I can’t stop writing

Which may seem like a good problem to have, except I'm supposed to be editing. Since I finished my novella, I've written five short stories, and just signed up to write another... and I've only edited, partially, one chapter of my novel. I know I need to focus on editing, or the writing was for …

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The Looking Glass War, by John le Carre

The Looking Glass War , the second le Carre novel I've read, was much different from  The Spy Who Came in from the Cold. It was about a completely other department, in fact, called 'the department.' The department doesn't usually send spies out into action, but they think, hey, why shouldn't we do that too? …

Reaching milestones quicker

I have reached 20k words on my current novel and I've been writing it for about three months now. My first novel it took my nearly nine months to reach that point--which I know is a ridiculously slow pace that I should not be that proud of beating, bu--I have beat it! If I can …

Rewriting someone else

In 1Q84, a writer is rewriting the novel of a dyslexic teen who dictated the entire thing to a friend. He finds passion in rewriting it, because the story is very appealing to him and he wants to improve the writing to bring out the nugget of goodness within it. I wonder if I could …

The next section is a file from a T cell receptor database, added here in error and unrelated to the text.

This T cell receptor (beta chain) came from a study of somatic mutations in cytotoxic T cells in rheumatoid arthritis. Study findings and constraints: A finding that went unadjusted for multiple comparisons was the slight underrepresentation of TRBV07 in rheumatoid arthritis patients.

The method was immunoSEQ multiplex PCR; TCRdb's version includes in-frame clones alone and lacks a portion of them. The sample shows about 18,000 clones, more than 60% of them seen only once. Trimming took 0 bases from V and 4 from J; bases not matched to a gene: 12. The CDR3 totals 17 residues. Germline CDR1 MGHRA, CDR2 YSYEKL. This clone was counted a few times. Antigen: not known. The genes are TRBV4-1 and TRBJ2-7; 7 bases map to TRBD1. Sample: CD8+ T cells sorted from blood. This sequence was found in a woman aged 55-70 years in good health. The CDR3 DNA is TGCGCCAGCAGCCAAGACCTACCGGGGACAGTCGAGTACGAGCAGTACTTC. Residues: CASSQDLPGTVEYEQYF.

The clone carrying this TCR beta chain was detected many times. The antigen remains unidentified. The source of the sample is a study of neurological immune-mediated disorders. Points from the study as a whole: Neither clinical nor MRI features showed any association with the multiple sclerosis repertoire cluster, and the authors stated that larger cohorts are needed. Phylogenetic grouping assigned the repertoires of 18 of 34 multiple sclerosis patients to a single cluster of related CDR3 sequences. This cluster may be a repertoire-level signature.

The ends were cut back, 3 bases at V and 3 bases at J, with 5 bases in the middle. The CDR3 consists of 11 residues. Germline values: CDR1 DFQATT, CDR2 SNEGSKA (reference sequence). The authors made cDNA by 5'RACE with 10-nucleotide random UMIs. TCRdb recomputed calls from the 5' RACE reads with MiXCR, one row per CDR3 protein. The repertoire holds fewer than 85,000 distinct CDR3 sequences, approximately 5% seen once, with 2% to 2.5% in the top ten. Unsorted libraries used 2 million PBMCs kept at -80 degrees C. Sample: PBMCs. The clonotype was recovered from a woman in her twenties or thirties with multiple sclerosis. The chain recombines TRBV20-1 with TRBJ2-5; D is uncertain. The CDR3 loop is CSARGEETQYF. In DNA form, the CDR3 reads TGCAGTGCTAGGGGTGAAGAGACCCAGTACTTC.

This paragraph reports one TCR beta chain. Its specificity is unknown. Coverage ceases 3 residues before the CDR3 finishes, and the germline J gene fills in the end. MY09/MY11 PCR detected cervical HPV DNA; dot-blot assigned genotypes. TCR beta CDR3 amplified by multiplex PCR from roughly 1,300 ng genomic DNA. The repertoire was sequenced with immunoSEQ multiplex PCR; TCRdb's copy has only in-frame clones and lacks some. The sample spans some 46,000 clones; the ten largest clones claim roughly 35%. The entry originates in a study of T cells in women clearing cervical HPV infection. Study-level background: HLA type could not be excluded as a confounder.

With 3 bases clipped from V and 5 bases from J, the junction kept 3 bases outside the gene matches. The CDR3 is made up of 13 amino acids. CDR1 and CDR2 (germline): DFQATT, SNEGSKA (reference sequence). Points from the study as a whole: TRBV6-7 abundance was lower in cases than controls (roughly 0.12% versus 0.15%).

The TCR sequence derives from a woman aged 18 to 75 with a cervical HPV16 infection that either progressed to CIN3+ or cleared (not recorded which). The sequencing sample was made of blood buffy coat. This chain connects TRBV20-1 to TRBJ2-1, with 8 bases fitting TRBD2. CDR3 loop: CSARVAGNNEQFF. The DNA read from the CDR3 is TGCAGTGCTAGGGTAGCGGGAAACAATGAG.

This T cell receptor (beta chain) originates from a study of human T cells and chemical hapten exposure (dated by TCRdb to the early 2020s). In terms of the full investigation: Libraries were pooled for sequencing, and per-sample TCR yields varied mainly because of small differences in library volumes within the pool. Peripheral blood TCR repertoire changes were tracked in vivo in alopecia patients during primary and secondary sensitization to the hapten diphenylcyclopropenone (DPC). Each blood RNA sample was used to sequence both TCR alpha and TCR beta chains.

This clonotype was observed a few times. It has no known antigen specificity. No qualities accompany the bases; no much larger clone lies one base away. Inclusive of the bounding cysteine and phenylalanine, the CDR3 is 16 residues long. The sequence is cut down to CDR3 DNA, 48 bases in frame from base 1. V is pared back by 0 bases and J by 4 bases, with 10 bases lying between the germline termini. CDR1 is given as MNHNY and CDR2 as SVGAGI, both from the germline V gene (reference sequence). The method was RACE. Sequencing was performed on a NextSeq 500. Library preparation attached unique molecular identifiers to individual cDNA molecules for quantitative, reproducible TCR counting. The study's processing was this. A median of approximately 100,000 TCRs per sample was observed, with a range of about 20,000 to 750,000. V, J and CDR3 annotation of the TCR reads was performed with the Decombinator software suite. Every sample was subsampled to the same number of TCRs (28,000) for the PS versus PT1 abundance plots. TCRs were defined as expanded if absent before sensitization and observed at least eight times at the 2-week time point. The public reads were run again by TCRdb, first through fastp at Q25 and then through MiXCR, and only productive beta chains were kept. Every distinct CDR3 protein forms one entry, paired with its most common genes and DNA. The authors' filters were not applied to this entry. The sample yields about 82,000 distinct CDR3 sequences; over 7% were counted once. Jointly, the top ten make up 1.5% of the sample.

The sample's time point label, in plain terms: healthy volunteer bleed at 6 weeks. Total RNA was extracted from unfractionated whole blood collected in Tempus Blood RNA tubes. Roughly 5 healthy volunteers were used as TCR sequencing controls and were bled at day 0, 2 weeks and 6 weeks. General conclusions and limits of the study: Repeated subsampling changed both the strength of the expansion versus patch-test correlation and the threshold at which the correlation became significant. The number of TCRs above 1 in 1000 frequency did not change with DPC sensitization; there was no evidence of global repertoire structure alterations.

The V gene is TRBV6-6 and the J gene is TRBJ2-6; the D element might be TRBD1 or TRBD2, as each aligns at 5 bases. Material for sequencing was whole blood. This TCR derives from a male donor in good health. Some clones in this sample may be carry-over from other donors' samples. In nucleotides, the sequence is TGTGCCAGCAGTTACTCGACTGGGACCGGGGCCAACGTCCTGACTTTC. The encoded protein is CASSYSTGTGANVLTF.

write six billion stories

If you were an immortal, how many stories could you write before you got bored of the whole idea of stories? I can't imagine ever getting tired of making stuff up... but I suppose there must be a limit. Every thing that has ever happened, never happened, can't happen, or must happen--all are stories. How, with …

The Crimson Petal and the White, by Michel Faber

What can I say about this book? It was a journey, an adventure, an endeavor. I loved every page of it and was left aching, (I swear I felt a physical ache) for more at the end. Every time I read one of Faber's novels, I say his characters are what make it. And this is …

Painfully obvious metaphors

Borne is a child. The person who found Borne feels like a mother to 'him', and is raising him with the man she lives with. They argue about Borne a lot like parents in a broken home might. Borne doesn't know about the world or himself and gets hurt because of his innocence, and then …